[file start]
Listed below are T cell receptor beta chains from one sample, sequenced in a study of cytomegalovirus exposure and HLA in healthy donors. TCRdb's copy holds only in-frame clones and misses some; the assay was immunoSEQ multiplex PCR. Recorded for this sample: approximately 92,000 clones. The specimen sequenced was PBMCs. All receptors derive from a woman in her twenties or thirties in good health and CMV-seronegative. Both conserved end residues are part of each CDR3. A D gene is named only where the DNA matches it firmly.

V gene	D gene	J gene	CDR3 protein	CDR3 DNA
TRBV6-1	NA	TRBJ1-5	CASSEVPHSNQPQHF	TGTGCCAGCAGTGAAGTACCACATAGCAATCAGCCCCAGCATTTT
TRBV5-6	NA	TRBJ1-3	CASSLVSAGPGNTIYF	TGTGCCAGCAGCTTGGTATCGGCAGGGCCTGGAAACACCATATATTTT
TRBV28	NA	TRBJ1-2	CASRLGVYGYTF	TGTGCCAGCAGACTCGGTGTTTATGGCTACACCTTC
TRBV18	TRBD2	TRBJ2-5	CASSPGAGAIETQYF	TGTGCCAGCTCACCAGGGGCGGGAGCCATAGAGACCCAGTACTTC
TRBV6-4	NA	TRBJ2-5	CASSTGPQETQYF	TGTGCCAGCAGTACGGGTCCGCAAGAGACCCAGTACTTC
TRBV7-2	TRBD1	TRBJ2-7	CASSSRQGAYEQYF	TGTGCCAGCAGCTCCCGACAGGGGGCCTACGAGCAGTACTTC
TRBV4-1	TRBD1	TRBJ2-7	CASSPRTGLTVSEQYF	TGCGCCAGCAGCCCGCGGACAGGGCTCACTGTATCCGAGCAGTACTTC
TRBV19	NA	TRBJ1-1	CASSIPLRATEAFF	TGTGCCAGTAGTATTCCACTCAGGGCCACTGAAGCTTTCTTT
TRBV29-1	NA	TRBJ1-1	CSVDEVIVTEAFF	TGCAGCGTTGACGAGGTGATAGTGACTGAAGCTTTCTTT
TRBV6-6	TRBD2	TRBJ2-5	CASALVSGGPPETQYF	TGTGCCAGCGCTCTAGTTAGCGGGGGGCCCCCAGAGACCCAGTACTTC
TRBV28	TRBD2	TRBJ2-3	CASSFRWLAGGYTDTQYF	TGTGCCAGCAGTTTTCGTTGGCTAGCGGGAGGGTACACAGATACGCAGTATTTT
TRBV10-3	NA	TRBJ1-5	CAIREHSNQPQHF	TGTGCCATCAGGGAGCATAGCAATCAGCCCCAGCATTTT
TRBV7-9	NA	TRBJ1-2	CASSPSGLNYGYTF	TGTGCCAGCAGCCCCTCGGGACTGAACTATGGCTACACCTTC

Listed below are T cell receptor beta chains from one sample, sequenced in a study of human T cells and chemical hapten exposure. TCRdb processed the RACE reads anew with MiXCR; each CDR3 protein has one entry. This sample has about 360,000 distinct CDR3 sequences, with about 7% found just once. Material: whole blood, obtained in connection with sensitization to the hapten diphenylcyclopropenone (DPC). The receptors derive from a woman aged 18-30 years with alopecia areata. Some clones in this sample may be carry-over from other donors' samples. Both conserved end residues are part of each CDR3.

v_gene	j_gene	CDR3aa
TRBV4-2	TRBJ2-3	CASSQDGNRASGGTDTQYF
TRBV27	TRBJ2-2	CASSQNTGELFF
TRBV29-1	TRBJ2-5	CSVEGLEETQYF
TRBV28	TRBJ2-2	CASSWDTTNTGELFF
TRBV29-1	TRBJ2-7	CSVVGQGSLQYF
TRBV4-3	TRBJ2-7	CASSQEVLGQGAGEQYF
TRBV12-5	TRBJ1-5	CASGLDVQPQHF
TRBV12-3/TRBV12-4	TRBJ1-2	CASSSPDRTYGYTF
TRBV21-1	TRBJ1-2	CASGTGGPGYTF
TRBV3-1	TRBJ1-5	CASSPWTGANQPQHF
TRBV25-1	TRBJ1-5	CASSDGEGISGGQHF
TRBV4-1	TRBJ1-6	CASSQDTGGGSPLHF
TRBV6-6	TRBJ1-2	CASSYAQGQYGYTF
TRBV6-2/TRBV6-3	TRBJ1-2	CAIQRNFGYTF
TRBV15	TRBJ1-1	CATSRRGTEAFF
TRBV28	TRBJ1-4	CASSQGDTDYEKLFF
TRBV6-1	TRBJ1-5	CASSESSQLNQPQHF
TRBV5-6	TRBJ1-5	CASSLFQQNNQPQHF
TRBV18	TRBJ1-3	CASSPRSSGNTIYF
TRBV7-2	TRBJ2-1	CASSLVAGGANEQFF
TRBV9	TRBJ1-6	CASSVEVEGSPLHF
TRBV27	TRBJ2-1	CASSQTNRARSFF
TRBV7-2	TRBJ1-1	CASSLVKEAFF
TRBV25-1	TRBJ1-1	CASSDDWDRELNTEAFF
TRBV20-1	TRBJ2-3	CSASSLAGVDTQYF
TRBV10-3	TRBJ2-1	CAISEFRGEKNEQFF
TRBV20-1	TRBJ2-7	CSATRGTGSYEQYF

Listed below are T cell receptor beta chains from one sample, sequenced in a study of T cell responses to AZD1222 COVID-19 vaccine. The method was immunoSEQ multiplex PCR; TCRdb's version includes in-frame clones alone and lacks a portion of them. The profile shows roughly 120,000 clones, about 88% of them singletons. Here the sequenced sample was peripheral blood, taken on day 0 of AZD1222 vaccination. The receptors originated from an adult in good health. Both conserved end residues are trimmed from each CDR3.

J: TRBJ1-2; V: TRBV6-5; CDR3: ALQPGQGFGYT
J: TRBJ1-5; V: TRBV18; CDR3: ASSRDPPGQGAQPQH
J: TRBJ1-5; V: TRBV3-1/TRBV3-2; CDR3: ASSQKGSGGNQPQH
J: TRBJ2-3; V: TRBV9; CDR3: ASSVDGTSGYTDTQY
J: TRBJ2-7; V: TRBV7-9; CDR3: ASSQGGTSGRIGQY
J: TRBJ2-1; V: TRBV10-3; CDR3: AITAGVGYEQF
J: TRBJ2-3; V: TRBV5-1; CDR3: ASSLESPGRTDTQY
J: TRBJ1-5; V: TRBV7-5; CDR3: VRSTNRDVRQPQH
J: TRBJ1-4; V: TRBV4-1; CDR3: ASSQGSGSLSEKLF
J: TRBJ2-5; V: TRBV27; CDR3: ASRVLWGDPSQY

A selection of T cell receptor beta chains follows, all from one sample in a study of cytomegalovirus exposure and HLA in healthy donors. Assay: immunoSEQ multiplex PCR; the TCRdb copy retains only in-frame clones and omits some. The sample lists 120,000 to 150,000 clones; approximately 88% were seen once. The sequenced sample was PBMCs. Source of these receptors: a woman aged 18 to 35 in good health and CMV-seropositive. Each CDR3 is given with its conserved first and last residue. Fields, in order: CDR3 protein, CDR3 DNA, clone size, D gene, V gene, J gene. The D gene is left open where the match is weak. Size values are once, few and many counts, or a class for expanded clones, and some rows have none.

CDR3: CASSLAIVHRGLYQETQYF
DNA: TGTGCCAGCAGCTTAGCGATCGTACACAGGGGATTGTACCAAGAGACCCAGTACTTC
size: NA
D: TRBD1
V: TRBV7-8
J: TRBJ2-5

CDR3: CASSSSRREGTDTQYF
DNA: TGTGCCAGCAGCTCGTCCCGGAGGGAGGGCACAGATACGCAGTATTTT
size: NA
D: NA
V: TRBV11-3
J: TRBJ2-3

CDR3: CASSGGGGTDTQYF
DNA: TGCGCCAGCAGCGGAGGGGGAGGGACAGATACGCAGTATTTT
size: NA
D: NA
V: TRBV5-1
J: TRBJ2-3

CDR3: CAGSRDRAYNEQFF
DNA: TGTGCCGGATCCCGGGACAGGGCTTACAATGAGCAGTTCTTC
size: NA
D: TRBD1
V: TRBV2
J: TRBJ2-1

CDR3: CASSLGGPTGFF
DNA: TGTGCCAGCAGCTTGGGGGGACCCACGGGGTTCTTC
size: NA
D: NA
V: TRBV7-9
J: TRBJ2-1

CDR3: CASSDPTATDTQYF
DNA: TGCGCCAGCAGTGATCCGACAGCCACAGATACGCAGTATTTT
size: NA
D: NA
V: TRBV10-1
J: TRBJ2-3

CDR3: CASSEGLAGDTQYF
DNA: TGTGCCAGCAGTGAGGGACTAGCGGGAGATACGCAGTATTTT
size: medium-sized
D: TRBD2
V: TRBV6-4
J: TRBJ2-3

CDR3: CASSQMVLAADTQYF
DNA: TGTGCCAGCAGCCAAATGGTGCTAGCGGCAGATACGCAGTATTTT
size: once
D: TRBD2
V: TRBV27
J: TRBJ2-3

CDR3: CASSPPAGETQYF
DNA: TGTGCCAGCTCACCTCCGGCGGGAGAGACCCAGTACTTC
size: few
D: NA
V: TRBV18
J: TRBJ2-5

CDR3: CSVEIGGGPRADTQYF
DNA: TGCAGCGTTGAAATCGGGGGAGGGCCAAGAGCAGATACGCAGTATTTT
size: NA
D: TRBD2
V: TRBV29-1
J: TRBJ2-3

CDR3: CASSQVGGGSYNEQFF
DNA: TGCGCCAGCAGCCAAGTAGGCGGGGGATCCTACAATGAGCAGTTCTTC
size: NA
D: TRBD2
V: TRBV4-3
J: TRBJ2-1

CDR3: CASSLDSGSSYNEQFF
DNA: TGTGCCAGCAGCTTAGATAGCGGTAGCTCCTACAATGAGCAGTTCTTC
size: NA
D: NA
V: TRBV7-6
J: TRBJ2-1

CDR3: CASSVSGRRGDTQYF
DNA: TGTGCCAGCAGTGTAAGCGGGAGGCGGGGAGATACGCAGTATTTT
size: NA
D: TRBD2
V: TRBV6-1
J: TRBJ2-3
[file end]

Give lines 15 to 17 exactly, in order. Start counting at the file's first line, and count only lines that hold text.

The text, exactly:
TRBV7-9	NA	TRBJ1-2	CASSPSGLNYGYTF	TGTGCCAGCAGCCCCTCGGGACTGAACTATGGCTACACCTTC

Listed below are T cell receptor beta chains from one sample, sequenced in a study of human T cells and chemical hapten exposure. TCRdb processed the RACE reads anew with MiXCR; each CDR3 protein has one entry. This sample has about 360,000 distinct CDR3 sequences, with about 7% found just once. Material: whole blood, obtained in connection with sensitization to the hapten diphenylcyclopropenone (DPC). The receptors derive from a woman aged 18-30 years with alopecia areata. Some clones in this sample may be carry-over from other donors' samples. Both conserved end residues are part of each CDR3.

v_gene	j_gene	CDR3aa